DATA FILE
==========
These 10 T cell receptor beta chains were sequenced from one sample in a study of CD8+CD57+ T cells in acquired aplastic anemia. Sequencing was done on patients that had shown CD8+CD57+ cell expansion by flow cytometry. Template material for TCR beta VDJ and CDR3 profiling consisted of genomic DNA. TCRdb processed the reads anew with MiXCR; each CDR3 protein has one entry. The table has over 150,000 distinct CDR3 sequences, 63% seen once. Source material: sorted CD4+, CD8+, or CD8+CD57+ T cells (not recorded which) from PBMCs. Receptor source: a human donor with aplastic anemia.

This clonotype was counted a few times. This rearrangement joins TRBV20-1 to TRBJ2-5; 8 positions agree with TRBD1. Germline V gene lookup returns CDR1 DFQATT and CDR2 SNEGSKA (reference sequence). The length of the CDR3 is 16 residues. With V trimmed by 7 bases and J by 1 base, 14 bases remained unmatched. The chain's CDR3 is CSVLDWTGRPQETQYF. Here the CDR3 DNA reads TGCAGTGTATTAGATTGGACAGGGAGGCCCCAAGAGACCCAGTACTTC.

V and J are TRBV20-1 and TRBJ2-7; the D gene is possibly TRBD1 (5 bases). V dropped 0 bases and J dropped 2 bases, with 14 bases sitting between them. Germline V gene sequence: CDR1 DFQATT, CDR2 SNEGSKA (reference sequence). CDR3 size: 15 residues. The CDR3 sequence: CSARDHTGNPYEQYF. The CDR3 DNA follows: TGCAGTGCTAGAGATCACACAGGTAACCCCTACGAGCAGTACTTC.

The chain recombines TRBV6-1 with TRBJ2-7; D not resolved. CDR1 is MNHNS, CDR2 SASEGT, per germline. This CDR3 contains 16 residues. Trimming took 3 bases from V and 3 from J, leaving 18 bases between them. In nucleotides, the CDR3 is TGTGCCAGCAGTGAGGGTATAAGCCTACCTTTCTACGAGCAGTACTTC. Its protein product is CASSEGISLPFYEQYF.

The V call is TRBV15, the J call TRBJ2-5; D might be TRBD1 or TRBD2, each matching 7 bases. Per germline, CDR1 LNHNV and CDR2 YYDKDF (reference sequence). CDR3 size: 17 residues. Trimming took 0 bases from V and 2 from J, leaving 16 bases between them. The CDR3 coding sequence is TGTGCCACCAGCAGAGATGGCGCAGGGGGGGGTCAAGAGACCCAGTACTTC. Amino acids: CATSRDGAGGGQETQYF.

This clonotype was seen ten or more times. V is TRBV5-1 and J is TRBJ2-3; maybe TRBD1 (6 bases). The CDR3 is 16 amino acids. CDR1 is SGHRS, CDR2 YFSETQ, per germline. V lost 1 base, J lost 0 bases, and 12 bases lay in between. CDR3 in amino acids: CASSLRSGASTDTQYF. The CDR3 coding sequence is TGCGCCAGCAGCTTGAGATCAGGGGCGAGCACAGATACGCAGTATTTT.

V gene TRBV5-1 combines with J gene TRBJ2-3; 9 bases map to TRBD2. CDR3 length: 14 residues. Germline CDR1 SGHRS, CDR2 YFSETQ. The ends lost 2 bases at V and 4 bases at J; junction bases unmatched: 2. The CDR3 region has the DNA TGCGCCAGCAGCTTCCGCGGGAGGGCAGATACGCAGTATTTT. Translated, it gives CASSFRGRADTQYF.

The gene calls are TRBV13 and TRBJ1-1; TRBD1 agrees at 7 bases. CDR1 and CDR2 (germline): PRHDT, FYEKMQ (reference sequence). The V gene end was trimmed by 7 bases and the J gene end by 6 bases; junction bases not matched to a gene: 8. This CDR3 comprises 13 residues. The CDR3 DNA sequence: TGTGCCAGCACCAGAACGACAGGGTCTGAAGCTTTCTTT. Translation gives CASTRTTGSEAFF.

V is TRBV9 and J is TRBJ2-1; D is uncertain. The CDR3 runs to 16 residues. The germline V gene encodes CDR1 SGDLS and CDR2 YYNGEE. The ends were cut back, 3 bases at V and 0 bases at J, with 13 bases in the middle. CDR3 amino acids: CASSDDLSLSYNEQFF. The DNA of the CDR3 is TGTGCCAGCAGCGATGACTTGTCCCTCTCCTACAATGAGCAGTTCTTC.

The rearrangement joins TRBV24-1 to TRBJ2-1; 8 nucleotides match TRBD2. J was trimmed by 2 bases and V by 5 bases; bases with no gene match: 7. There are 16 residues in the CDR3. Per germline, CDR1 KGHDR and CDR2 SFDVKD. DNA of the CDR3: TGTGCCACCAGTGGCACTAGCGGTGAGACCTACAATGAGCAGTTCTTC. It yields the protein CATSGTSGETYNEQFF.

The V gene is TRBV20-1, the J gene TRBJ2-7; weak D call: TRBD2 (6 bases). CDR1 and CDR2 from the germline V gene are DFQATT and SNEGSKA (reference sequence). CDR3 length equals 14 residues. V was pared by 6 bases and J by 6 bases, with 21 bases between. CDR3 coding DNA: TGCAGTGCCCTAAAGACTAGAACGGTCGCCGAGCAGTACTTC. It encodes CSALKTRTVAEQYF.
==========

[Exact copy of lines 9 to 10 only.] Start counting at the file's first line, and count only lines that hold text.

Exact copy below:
V is TRBV9 and J is TRBJ2-1; D is uncertain. The CDR3 runs to 16 residues. The germline V gene encodes CDR1 SGDLS and CDR2 YYNGEE. The ends were cut back, 3 bases at V and 0 bases at J, with 13 bases in the middle. CDR3 amino acids: CASSDDLSLSYNEQFF. The DNA of the CDR3 is TGTGCCAGCAGCGATGACTTGTCCCTCTCCTACAATGAGCAGTTCTTC.

The rearrangement joins TRBV24-1 to TRBJ2-1; 8 nucleotides match TRBD2. J was trimmed by 2 bases and V by 5 bases; bases with no gene match: 7. There are 16 residues in the CDR3. Per germline, CDR1 KGHDR and CDR2 SFDVKD. DNA of the CDR3: TGTGCCACCAGTGGCACTAGCGGTGAGACCTACAATGAGCAGTTCTTC. It yields the protein CATSGTSGETYNEQFF.